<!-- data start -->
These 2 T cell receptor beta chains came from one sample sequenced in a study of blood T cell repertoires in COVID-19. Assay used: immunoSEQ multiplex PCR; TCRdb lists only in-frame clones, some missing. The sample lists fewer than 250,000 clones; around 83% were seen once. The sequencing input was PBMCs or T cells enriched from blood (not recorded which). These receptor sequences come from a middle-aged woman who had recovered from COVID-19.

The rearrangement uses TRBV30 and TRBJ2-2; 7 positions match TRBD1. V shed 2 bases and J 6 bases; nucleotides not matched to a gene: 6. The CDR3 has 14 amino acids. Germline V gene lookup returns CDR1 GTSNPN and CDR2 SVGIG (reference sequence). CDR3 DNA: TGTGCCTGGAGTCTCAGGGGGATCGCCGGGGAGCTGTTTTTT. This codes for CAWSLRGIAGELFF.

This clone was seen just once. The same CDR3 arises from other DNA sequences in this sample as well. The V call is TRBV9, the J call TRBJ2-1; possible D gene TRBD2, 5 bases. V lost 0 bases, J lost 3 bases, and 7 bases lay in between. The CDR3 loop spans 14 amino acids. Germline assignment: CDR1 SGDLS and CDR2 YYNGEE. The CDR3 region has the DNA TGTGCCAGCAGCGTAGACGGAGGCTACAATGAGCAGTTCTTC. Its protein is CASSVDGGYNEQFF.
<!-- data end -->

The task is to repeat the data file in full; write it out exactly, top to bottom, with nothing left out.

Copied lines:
These 2 T cell receptor beta chains came from one sample sequenced in a study of blood T cell repertoires in COVID-19. Assay used: immunoSEQ multiplex PCR; TCRdb lists only in-frame clones, some missing. The sample lists fewer than 250,000 clones; around 83% were seen once. The sequencing input was PBMCs or T cells enriched from blood (not recorded which). These receptor sequences come from a middle-aged woman who had recovered from COVID-19.

The rearrangement uses TRBV30 and TRBJ2-2; 7 positions match TRBD1. V shed 2 bases and J 6 bases; nucleotides not matched to a gene: 6. The CDR3 has 14 amino acids. Germline V gene lookup returns CDR1 GTSNPN and CDR2 SVGIG (reference sequence). CDR3 DNA: TGTGCCTGGAGTCTCAGGGGGATCGCCGGGGAGCTGTTTTTT. This codes for CAWSLRGIAGELFF.

This clone was seen just once. The same CDR3 arises from other DNA sequences in this sample as well. The V call is TRBV9, the J call TRBJ2-1; possible D gene TRBD2, 5 bases. V lost 0 bases, J lost 3 bases, and 7 bases lay in between. The CDR3 loop spans 14 amino acids. Germline assignment: CDR1 SGDLS and CDR2 YYNGEE. The CDR3 region has the DNA TGTGCCAGCAGCGTAGACGGAGGCTACAATGAGCAGTTCTTC. Its protein is CASSVDGGYNEQFF.